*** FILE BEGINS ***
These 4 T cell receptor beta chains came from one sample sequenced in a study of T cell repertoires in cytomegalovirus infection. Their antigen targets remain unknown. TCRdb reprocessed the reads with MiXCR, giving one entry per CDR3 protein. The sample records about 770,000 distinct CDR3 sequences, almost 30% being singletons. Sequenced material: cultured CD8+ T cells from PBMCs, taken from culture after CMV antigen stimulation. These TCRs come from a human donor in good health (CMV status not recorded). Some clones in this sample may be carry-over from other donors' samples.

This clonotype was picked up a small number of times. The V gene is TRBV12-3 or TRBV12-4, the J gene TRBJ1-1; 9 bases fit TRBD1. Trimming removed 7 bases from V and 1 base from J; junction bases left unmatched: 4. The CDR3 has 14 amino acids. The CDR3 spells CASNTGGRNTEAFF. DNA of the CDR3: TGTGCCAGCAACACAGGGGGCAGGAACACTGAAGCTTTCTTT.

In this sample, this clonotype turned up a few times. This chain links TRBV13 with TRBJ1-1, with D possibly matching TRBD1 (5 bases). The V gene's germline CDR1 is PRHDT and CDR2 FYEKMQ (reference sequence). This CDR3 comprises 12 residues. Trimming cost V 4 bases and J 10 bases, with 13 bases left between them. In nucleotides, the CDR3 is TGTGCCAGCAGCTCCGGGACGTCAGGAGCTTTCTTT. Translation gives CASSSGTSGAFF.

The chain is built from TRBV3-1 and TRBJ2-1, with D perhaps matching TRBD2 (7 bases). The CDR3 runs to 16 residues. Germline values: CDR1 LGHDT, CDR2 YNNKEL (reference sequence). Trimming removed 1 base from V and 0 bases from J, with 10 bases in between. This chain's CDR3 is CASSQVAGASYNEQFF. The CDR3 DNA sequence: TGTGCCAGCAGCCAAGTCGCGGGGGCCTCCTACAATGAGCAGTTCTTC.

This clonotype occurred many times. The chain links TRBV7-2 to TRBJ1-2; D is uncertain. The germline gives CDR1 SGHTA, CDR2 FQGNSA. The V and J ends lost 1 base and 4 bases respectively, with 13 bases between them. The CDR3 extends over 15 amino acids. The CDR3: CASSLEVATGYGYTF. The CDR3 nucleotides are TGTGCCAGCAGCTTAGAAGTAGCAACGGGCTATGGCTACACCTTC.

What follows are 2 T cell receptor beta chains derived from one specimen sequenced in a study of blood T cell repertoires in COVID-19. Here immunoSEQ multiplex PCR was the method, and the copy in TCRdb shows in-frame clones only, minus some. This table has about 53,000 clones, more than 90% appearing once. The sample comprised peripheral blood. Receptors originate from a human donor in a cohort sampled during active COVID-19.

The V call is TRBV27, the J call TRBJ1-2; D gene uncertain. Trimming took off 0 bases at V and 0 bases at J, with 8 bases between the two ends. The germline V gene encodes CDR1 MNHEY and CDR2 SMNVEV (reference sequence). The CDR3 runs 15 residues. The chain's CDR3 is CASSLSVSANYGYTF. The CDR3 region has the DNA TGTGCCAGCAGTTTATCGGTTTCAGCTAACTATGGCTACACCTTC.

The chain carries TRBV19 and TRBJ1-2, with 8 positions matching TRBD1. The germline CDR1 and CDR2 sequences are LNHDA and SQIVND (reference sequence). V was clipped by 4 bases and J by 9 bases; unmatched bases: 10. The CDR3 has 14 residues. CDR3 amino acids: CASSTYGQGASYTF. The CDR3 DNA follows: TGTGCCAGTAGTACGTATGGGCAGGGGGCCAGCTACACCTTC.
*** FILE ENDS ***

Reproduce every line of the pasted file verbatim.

These 4 T cell receptor beta chains came from one sample sequenced in a study of T cell repertoires in cytomegalovirus infection. Their antigen targets remain unknown. TCRdb reprocessed the reads with MiXCR, giving one entry per CDR3 protein. The sample records about 770,000 distinct CDR3 sequences, almost 30% being singletons. Sequenced material: cultured CD8+ T cells from PBMCs, taken from culture after CMV antigen stimulation. These TCRs come from a human donor in good health (CMV status not recorded). Some clones in this sample may be carry-over from other donors' samples.

This clonotype was picked up a small number of times. The V gene is TRBV12-3 or TRBV12-4, the J gene TRBJ1-1; 9 bases fit TRBD1. Trimming removed 7 bases from V and 1 base from J; junction bases left unmatched: 4. The CDR3 has 14 amino acids. The CDR3 spells CASNTGGRNTEAFF. DNA of the CDR3: TGTGCCAGCAACACAGGGGGCAGGAACACTGAAGCTTTCTTT.

In this sample, this clonotype turned up a few times. This chain links TRBV13 with TRBJ1-1, with D possibly matching TRBD1 (5 bases). The V gene's germline CDR1 is PRHDT and CDR2 FYEKMQ (reference sequence). This CDR3 comprises 12 residues. Trimming cost V 4 bases and J 10 bases, with 13 bases left between them. In nucleotides, the CDR3 is TGTGCCAGCAGCTCCGGGACGTCAGGAGCTTTCTTT. Translation gives CASSSGTSGAFF.

The chain is built from TRBV3-1 and TRBJ2-1, with D perhaps matching TRBD2 (7 bases). The CDR3 runs to 16 residues. Germline values: CDR1 LGHDT, CDR2 YNNKEL (reference sequence). Trimming removed 1 base from V and 0 bases from J, with 10 bases in between. This chain's CDR3 is CASSQVAGASYNEQFF. The CDR3 DNA sequence: TGTGCCAGCAGCCAAGTCGCGGGGGCCTCCTACAATGAGCAGTTCTTC.

This clonotype occurred many times. The chain links TRBV7-2 to TRBJ1-2; D is uncertain. The germline gives CDR1 SGHTA, CDR2 FQGNSA. The V and J ends lost 1 base and 4 bases respectively, with 13 bases between them. The CDR3 extends over 15 amino acids. The CDR3: CASSLEVATGYGYTF. The CDR3 nucleotides are TGTGCCAGCAGCTTAGAAGTAGCAACGGGCTATGGCTACACCTTC.

What follows are 2 T cell receptor beta chains derived from one specimen sequenced in a study of blood T cell repertoires in COVID-19. Here immunoSEQ multiplex PCR was the method, and the copy in TCRdb shows in-frame clones only, minus some. This table has about 53,000 clones, more than 90% appearing once. The sample comprised peripheral blood. Receptors originate from a human donor in a cohort sampled during active COVID-19.

The V call is TRBV27, the J call TRBJ1-2; D gene uncertain. Trimming took off 0 bases at V and 0 bases at J, with 8 bases between the two ends. The germline V gene encodes CDR1 MNHEY and CDR2 SMNVEV (reference sequence). The CDR3 runs 15 residues. The chain's CDR3 is CASSLSVSANYGYTF. The CDR3 region has the DNA TGTGCCAGCAGTTTATCGGTTTCAGCTAACTATGGCTACACCTTC.

The chain carries TRBV19 and TRBJ1-2, with 8 positions matching TRBD1. The germline CDR1 and CDR2 sequences are LNHDA and SQIVND (reference sequence). V was clipped by 4 bases and J by 9 bases; unmatched bases: 10. The CDR3 has 14 residues. CDR3 amino acids: CASSTYGQGASYTF. The CDR3 DNA follows: TGTGCCAGTAGTACGTATGGGCAGGGGGCCAGCTACACCTTC.